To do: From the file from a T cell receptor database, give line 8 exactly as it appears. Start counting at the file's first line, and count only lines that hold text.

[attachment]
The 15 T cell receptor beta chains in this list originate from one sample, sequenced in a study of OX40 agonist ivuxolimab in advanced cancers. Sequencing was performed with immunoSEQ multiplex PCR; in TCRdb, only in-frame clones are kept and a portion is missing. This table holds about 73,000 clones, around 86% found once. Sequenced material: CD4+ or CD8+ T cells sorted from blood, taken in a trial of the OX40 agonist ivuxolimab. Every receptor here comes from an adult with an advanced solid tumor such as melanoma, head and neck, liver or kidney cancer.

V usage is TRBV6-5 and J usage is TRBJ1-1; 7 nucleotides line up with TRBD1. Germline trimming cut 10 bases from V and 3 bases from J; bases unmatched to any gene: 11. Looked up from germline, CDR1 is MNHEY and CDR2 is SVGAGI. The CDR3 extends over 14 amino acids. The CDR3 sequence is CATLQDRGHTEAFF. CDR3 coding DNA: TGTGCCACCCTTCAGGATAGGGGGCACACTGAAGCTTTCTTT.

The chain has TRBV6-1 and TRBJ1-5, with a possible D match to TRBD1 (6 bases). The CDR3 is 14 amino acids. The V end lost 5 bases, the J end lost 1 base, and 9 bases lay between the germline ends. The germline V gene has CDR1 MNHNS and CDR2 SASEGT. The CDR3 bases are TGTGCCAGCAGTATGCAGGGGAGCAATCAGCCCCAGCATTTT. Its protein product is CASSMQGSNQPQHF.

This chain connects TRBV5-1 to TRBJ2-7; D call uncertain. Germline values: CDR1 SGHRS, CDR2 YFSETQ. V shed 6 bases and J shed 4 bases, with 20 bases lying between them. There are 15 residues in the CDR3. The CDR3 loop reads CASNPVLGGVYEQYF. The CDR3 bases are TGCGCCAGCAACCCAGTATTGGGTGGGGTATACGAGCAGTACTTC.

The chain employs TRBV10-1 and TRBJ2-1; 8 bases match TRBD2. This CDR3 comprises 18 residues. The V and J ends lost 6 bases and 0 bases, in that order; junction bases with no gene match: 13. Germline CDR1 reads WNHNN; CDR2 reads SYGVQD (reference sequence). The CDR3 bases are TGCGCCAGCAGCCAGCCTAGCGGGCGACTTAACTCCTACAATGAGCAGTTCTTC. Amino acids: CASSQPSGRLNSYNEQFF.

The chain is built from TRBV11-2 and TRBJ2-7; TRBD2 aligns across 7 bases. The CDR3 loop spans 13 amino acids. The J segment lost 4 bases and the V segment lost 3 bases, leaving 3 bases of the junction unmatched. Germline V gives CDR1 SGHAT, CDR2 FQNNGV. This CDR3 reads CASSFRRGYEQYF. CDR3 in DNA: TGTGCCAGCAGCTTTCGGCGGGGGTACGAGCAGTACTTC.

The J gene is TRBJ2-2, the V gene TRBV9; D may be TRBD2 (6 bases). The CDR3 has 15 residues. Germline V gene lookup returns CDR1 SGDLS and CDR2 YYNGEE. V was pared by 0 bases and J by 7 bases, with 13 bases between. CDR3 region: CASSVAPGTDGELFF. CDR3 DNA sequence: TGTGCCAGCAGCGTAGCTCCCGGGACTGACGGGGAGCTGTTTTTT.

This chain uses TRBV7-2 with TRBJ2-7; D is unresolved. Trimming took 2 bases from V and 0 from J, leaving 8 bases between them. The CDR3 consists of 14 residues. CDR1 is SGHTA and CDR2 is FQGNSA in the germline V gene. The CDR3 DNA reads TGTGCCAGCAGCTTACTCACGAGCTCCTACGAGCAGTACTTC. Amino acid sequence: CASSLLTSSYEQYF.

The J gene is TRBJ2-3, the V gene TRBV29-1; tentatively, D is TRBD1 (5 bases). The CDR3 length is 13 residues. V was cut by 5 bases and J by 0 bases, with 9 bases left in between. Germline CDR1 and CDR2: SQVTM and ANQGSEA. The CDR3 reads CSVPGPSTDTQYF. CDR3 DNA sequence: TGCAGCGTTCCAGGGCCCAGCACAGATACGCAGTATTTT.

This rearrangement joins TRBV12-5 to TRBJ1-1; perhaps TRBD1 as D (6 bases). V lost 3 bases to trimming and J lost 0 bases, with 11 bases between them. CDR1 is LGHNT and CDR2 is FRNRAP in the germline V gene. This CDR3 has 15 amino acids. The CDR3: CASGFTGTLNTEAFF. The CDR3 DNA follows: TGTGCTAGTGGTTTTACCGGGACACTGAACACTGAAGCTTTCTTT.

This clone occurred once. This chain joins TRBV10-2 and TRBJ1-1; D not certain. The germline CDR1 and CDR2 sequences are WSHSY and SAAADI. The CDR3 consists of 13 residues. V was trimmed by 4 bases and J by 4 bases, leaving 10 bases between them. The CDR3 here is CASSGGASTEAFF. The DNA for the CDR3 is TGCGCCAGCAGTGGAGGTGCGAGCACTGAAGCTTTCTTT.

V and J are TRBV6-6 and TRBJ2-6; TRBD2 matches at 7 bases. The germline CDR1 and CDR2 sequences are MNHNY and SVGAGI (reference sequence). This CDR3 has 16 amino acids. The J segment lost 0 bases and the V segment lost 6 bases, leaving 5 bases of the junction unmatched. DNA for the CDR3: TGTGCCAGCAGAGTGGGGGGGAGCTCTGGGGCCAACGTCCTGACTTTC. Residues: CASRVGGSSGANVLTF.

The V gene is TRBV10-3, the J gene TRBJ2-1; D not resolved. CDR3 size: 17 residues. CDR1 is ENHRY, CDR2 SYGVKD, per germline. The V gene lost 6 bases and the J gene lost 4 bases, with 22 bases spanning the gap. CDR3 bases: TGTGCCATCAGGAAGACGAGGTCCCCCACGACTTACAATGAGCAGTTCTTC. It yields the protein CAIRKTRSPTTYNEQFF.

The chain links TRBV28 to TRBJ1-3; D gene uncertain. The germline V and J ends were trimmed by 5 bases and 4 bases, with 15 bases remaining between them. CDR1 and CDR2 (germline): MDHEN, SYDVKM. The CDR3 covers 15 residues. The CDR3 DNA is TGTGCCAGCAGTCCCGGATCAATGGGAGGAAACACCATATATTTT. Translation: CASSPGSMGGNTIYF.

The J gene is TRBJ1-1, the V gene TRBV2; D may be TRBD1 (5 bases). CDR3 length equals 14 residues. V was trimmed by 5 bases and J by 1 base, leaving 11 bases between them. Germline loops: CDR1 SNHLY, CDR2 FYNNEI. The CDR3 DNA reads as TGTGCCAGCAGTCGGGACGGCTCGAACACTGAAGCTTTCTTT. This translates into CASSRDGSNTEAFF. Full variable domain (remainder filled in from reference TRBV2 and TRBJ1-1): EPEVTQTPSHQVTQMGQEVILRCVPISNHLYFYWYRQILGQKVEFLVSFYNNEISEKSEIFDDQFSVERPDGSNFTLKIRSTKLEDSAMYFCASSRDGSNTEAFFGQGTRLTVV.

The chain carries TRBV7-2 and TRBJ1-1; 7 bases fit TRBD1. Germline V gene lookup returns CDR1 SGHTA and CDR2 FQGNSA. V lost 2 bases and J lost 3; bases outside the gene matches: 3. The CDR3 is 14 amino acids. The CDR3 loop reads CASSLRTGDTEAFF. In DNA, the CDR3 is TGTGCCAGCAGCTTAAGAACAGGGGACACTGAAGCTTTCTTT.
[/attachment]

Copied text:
This chain uses TRBV7-2 with TRBJ2-7; D is unresolved. Trimming took 2 bases from V and 0 from J, leaving 8 bases between them. The CDR3 consists of 14 residues. CDR1 is SGHTA and CDR2 is FQGNSA in the germline V gene. The CDR3 DNA reads TGTGCCAGCAGCTTACTCACGAGCTCCTACGAGCAGTACTTC. Amino acid sequence: CASSLLTSSYEQYF.